Tuesday, August 12, 2014

The Passing of Robin Williams

A few years ago, I was sitting down to a Chinese buffet in Calais and a complete stranger came up to me.  She was an older woman, late middle age, and she felt compelled to tell me how much I resembled Robin Williams.  It wasn’t the sort of compliment I generally get, though I guess there is a vague resemblance (more people say I look like John Belushi; again, I don’t quite see it, myself).  It is by a strange coincidence that years later I would find myself attending the same church with that perfect stranger who thought I looked like Mr. Williams.

Everyone is posting all over the place about the loss of this comedic genius and all around nice guy.  It is a sad thing indeed, and not so uncommon, for the most beloved and friendly of celebrities to be haunted inside.  I’ll always remember Robin Williams as the star in some of my favorite movies growing up.  I recall my parents laughing away to Good Morning, Vietnam, even when I was too young to really appreciate it.  I’ll remember classics like Hook and Mrs. Doubtfire as moments of joviality and escape during my tumultuous childhood.  I remain haunted by such underrated sci-fi classics as The Bicentennial Man and The Final Cut.  He was truly an actor with depth, as well as heart.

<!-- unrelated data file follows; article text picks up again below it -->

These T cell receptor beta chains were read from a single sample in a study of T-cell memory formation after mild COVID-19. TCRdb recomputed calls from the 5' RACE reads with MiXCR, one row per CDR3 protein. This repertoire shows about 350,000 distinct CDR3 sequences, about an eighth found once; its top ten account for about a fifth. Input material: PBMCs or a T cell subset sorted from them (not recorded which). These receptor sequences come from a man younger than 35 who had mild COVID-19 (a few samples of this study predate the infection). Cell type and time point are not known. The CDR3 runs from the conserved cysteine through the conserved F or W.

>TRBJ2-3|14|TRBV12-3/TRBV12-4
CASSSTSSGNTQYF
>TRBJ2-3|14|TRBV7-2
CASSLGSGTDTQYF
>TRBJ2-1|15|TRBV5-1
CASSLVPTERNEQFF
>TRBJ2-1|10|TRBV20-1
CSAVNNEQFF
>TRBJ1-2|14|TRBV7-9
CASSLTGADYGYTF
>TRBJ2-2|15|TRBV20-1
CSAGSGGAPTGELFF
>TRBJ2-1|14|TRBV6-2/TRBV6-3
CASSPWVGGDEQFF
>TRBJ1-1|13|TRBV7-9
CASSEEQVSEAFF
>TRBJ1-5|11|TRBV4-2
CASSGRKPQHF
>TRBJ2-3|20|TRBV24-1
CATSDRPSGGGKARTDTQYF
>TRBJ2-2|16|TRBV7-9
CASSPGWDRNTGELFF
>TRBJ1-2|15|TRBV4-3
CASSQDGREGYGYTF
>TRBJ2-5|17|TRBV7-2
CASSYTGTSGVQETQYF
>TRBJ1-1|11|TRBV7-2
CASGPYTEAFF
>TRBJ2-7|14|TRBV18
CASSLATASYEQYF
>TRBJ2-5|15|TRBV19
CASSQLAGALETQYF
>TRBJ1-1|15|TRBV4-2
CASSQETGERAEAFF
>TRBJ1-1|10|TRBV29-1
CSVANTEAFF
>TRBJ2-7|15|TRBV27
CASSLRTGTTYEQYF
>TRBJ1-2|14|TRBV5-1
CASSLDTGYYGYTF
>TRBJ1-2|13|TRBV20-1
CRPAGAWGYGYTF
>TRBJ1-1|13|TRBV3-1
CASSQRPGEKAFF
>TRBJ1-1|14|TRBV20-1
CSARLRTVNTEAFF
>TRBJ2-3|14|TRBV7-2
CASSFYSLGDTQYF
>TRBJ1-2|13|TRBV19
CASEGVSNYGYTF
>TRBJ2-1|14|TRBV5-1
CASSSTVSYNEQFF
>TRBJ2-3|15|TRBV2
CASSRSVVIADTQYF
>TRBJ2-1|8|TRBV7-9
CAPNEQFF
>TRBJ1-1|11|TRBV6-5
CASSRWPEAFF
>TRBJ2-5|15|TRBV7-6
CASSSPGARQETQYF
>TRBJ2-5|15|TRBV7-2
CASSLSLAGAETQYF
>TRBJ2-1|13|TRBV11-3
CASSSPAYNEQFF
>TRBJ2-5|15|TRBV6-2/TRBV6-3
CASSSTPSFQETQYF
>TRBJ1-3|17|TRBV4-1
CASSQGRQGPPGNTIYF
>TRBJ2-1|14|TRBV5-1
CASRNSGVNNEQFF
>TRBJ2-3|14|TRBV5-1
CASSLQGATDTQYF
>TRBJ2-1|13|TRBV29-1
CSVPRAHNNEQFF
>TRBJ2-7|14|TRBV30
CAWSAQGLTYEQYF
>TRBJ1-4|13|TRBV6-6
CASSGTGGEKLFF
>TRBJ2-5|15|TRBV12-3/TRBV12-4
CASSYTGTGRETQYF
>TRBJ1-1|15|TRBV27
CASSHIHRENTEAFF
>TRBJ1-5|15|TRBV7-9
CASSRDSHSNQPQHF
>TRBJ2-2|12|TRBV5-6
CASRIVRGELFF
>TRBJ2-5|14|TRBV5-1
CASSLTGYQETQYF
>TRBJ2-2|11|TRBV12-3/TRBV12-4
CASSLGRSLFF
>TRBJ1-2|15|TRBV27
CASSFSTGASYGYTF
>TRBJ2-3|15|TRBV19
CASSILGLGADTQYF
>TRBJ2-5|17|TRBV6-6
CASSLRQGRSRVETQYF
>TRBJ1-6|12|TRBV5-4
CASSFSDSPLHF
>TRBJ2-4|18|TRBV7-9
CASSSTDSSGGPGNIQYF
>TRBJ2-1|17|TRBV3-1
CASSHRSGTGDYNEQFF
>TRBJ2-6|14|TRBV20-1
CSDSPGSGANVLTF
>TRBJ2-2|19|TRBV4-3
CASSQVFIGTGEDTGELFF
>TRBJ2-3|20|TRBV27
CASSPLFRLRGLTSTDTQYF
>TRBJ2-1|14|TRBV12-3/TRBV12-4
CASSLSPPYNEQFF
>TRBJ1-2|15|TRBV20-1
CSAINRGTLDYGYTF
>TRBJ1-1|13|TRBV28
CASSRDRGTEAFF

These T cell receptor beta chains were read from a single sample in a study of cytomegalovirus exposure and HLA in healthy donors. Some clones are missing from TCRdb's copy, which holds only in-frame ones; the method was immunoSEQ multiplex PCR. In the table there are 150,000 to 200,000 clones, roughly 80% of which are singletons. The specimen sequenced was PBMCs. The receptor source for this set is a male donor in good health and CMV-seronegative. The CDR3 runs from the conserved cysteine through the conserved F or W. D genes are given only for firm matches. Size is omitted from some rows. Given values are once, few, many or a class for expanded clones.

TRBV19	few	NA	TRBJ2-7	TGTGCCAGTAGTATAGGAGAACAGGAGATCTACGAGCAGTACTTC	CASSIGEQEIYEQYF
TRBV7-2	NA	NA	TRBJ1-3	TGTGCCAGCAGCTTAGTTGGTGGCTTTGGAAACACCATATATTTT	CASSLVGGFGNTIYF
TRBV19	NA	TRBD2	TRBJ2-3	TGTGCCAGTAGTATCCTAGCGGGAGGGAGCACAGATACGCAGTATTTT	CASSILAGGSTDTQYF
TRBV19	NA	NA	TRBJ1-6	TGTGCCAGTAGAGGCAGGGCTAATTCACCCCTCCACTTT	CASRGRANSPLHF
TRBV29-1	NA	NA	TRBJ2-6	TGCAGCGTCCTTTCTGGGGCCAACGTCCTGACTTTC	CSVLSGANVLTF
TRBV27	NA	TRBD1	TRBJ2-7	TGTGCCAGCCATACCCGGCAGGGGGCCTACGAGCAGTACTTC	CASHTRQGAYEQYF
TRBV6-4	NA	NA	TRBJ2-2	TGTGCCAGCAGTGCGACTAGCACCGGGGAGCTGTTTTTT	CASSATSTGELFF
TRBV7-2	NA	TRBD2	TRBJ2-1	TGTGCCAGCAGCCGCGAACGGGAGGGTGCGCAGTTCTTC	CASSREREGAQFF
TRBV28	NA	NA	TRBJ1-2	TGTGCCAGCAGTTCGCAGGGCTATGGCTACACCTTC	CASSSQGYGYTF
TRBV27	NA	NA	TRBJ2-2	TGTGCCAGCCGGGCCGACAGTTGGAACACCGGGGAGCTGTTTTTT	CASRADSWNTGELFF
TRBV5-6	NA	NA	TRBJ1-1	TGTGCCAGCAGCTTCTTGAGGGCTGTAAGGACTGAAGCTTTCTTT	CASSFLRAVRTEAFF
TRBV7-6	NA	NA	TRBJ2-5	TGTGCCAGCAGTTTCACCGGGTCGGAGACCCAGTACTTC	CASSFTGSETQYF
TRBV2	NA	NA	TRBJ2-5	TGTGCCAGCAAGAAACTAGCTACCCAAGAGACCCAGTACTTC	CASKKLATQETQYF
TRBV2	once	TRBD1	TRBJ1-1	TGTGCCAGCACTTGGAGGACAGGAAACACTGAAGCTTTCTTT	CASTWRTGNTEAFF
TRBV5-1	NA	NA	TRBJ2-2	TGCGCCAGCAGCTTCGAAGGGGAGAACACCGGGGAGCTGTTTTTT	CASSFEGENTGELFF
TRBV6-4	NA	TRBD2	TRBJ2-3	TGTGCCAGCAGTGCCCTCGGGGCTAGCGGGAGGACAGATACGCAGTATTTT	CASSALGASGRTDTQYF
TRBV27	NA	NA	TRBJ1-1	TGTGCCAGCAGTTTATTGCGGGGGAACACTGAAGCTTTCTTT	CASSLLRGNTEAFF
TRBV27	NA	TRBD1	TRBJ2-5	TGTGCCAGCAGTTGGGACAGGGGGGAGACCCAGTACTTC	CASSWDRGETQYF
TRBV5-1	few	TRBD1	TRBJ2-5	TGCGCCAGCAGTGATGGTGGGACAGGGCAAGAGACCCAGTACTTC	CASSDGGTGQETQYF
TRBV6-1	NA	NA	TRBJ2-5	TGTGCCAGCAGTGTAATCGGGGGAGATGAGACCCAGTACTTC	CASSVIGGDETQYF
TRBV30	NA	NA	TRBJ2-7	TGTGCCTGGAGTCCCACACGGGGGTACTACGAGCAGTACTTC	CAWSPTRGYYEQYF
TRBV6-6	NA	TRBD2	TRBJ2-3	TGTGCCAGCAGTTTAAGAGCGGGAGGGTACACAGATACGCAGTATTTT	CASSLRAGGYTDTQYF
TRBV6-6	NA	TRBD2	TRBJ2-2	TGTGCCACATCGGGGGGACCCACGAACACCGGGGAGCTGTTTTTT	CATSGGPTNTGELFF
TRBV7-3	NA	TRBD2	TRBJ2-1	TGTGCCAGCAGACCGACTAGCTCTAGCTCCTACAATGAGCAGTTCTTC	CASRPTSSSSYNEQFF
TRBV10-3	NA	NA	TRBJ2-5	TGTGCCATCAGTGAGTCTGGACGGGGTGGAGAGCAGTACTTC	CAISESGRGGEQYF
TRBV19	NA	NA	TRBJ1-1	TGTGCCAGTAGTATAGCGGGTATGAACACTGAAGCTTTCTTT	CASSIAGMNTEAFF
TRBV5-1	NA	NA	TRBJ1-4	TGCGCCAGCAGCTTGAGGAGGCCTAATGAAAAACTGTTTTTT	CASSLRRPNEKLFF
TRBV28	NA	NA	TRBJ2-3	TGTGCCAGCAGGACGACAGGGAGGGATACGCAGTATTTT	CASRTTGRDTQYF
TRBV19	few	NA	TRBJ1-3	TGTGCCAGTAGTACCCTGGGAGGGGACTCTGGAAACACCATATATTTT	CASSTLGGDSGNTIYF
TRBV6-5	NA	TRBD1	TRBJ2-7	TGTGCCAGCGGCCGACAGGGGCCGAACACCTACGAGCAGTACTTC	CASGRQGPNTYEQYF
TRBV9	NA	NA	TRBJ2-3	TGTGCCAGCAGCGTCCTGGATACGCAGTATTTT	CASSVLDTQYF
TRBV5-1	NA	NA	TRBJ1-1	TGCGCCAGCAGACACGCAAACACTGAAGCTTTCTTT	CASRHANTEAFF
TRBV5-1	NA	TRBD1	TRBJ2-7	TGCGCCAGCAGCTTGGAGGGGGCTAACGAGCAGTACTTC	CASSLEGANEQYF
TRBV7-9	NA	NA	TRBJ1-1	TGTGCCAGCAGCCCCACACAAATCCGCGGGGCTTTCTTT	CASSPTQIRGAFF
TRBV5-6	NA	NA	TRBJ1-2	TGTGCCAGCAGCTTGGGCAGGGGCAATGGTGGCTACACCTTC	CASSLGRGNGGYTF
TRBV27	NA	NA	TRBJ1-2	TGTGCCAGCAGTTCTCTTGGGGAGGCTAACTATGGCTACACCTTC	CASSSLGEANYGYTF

Farewell, Robin.  Perhaps you now know What Dreams May Come?

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